Stages Of Human Development

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There are various stages which constitute development in human beings which take place during the lifespan, including birth, infancy, early and late adolescence, early and late adulthood and death. Humans experience many biological, emotional, psychological and social changes during these stages, many which occur simultaneously, or independent of each other. The characteristics of these stages may be comparatively similar and different when observing the two genders, but there are also similarities and differences within the same gender group. In addition, there are cultural characteristics that make the life stages similar or different between the genders. In essence, the process of human development is a very complex and varied experience …show more content…
While there have been many different scientific theories and hypotheses related to the exact age of when these changes will occur, and many different factors that may influence the onset, there does not exist a standard age across the spectrum of cultures or genders of initial age of puberty. According to Zastrow and Kirst-Ashman (2010), “Acting as a catalyst for all of these changes is an increase in the production of hormones. Hormones are chemical substances secreted by the endocrine glands” (p. 279). In general, most girls begin the initial changes experienced with the onset at approximately ten to fourteen years of age, while boys begin at approximately between the ages of twelve and sixteen. These changes can be markedly different when observing the changes in both genders, but the initial onset of puberty involves several internal and external determining …show more content…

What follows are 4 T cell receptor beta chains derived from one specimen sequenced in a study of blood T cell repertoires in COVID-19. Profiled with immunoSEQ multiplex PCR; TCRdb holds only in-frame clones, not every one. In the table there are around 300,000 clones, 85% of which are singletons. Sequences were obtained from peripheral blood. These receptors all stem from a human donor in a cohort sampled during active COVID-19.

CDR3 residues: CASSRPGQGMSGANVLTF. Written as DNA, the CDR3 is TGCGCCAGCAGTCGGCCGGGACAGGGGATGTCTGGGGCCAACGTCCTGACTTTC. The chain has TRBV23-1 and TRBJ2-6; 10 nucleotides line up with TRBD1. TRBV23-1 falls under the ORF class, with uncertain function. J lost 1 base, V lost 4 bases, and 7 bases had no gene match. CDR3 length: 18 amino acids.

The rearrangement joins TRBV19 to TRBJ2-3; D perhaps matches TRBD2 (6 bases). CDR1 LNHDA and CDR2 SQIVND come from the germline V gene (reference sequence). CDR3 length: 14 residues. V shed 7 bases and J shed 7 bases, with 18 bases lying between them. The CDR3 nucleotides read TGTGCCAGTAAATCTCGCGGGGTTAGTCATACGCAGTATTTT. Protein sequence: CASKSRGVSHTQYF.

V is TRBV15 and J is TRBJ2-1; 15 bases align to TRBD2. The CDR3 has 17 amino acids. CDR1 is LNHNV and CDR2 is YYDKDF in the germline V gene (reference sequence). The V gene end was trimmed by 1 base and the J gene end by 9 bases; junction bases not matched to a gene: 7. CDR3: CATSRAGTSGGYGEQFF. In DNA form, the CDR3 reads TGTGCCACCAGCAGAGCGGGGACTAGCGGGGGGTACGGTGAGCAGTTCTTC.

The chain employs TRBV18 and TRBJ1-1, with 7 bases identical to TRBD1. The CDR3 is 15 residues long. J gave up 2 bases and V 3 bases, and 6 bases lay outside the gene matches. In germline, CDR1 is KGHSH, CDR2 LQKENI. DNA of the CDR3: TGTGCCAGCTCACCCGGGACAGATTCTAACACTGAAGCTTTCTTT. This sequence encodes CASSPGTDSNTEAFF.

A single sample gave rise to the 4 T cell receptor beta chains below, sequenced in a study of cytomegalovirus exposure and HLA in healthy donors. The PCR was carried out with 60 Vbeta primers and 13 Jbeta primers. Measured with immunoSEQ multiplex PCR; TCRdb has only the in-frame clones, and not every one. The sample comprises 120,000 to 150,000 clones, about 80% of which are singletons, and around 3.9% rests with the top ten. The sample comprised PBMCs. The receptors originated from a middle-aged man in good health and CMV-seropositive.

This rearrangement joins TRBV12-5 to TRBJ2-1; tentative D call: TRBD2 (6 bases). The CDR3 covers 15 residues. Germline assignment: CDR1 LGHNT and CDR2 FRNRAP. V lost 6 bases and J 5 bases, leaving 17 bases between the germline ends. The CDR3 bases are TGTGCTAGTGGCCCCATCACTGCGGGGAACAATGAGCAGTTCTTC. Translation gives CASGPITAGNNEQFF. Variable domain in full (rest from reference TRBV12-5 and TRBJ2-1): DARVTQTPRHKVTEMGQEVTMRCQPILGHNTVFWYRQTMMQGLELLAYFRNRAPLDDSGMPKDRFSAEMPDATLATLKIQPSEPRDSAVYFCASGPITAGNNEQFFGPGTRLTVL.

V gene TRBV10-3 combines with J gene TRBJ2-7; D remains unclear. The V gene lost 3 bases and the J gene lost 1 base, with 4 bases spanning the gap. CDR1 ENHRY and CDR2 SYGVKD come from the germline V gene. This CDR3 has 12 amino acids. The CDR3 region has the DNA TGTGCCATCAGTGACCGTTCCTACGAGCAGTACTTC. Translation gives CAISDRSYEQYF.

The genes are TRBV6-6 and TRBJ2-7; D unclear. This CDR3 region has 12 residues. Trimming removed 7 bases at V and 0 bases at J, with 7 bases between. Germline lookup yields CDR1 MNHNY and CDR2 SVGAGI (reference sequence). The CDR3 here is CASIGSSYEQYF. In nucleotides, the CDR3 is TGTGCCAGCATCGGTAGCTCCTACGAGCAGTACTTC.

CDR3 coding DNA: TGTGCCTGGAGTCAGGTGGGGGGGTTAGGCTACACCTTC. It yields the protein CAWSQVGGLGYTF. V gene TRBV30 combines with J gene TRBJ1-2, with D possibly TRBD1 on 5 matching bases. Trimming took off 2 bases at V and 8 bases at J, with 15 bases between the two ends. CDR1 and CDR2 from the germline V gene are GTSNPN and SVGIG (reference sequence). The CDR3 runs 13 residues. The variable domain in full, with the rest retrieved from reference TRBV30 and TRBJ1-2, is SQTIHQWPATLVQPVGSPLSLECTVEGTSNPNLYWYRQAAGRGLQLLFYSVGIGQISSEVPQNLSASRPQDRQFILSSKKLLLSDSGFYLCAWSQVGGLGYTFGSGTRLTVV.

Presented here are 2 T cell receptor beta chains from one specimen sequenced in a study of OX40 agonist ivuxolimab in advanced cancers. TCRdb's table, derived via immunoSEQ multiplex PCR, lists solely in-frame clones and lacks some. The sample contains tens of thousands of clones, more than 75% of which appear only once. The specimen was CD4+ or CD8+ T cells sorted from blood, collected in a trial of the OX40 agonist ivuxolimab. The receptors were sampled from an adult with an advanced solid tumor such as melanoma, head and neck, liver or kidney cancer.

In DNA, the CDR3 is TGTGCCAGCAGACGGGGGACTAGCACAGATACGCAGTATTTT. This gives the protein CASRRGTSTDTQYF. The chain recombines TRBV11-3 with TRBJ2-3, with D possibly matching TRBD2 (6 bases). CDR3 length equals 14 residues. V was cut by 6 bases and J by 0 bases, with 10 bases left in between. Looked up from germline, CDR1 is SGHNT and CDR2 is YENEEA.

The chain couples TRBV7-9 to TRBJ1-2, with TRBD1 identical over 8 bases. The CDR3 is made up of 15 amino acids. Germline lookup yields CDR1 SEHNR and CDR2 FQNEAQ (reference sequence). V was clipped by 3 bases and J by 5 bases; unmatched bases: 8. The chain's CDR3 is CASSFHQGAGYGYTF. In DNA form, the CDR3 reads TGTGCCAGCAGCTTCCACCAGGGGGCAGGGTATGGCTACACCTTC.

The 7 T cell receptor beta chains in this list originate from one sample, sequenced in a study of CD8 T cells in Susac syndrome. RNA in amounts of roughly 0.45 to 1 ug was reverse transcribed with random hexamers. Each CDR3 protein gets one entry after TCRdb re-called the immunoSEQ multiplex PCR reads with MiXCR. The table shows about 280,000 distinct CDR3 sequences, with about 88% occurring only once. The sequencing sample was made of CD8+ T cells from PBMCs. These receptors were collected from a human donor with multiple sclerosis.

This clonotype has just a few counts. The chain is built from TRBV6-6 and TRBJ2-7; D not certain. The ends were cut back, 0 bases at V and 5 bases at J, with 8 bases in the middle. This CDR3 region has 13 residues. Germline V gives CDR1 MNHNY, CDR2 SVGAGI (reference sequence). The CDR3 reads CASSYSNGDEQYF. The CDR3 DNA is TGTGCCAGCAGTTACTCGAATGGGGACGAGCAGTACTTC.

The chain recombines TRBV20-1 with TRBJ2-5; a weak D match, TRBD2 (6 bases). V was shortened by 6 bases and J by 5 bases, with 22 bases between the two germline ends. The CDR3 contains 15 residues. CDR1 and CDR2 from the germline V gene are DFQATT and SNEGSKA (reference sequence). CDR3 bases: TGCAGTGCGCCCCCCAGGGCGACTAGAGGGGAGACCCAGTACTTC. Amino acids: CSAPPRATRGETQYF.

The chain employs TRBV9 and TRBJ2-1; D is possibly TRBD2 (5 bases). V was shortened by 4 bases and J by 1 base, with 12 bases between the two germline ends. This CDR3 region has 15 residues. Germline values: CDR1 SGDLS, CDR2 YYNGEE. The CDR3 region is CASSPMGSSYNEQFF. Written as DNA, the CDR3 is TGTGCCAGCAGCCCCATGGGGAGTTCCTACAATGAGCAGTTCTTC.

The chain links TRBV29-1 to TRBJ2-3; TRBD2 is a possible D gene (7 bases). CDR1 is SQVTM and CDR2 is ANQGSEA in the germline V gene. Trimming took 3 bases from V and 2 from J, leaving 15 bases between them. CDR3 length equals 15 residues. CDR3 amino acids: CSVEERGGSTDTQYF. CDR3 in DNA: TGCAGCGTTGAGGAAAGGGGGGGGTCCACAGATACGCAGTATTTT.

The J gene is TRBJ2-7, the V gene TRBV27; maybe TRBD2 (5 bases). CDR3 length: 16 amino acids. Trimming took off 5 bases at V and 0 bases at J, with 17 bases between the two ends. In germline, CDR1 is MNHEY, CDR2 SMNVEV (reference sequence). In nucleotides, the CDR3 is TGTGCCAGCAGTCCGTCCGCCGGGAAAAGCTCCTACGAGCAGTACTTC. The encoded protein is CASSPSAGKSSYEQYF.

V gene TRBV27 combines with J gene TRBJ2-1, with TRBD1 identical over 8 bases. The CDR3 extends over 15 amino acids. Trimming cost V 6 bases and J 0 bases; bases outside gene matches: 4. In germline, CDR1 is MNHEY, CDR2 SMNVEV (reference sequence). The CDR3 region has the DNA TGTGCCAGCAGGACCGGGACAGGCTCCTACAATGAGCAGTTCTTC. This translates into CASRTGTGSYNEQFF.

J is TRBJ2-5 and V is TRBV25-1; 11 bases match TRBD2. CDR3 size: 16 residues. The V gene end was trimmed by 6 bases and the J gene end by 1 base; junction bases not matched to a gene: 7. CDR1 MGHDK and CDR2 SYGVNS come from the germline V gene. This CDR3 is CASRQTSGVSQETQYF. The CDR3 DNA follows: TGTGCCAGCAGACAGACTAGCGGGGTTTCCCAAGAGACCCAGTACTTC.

The biological, psychological and social developments associated with puberty within adolescence are directly related to all other experiences and occurrences that are either triggered by or experienced simultaneously with the changes of life. The occurrence of early puberty in both boys and girls will either be a positive or negative experience, in accordance with all other human developmental stages. Conceptually, the bio-psycho-social aspects of early puberty are varied. The onset of early puberty can have a negative physical outcome (i.e.: early nocturnal emissions in boys and early menstruation in girls), and then cause the child to worry or stress about the changes (develop low self esteem or depression) and then socially isolate themselves from friends and family. Conversely, the child may also experience a positive outcomes with early puberty, or what may be considered a good experience such as more attention popularity amongst their peers. However, these positive outcomes may be fleeting and only viewed as such by the specific individual, in. Impairs on to those related to the

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